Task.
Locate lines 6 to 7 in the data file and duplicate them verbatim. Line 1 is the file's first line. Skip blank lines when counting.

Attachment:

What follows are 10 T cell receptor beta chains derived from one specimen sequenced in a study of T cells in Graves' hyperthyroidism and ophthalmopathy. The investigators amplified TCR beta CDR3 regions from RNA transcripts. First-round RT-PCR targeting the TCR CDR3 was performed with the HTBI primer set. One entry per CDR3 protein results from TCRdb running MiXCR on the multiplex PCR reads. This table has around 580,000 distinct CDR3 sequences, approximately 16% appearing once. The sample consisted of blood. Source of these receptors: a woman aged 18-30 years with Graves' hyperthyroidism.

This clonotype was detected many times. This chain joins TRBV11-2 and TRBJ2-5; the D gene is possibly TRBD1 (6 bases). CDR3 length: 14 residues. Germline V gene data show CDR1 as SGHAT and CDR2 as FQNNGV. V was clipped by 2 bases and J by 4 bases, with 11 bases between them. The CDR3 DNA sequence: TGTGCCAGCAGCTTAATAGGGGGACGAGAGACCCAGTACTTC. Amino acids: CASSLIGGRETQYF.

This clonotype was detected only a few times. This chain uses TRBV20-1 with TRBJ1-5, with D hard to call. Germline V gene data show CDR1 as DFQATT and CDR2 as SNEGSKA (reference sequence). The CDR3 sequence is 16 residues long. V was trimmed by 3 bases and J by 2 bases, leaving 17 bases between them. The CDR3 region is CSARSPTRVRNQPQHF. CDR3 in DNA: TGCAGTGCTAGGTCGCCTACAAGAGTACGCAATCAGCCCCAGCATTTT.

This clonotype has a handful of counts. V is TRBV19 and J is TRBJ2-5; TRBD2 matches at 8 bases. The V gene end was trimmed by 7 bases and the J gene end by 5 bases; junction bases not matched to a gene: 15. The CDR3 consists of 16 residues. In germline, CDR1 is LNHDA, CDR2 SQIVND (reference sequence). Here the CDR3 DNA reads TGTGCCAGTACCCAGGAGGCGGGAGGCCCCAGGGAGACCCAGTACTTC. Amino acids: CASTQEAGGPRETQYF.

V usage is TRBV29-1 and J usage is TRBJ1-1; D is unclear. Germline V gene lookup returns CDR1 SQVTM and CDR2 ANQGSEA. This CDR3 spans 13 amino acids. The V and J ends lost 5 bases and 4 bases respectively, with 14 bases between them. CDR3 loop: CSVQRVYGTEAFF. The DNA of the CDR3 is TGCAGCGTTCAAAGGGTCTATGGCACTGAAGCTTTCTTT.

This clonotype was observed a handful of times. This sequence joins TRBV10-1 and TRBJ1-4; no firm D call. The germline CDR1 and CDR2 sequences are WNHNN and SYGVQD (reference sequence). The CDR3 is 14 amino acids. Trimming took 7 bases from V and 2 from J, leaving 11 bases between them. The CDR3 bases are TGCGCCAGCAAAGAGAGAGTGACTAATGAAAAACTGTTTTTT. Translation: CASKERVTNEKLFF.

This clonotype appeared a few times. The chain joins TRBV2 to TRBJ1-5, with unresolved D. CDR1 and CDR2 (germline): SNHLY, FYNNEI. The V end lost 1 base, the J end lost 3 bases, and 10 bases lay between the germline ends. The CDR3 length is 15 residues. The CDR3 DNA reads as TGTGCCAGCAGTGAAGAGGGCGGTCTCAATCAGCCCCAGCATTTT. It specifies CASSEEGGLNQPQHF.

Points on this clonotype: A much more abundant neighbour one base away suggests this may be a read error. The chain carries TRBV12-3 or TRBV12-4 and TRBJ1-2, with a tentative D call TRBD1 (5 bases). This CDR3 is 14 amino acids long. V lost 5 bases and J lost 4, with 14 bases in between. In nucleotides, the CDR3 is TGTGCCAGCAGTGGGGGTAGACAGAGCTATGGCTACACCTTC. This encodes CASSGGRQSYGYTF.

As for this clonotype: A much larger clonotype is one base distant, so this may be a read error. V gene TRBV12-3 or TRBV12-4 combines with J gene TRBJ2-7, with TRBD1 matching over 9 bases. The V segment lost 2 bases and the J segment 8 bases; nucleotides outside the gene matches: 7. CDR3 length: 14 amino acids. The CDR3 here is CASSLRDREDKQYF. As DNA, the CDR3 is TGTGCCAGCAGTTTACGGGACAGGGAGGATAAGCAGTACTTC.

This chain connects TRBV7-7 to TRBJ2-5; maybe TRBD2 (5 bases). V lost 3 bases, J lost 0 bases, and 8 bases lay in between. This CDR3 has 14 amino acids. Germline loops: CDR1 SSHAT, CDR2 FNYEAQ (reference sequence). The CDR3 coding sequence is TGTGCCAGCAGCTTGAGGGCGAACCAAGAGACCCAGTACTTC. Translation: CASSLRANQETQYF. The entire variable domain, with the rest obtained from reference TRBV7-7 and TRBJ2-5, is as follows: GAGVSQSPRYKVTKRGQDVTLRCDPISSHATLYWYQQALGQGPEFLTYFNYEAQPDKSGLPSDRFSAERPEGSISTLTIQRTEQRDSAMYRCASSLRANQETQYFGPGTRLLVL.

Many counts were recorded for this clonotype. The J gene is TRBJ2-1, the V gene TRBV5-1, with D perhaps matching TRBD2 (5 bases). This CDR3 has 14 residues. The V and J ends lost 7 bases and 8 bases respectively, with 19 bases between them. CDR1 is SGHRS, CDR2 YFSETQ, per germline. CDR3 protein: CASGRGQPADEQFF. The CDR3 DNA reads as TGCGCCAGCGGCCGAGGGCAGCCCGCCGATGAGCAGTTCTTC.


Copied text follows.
This clonotype was observed a handful of times. This sequence joins TRBV10-1 and TRBJ1-4; no firm D call. The germline CDR1 and CDR2 sequences are WNHNN and SYGVQD (reference sequence). The CDR3 is 14 amino acids. Trimming took 7 bases from V and 2 from J, leaving 11 bases between them. The CDR3 bases are TGCGCCAGCAAAGAGAGAGTGACTAATGAAAAACTGTTTTTT. Translation: CASKERVTNEKLFF.

This clonotype appeared a few times. The chain joins TRBV2 to TRBJ1-5, with unresolved D. CDR1 and CDR2 (germline): SNHLY, FYNNEI. The V end lost 1 base, the J end lost 3 bases, and 10 bases lay between the germline ends. The CDR3 length is 15 residues. The CDR3 DNA reads as TGTGCCAGCAGTGAAGAGGGCGGTCTCAATCAGCCCCAGCATTTT. It specifies CASSEEGGLNQPQHF.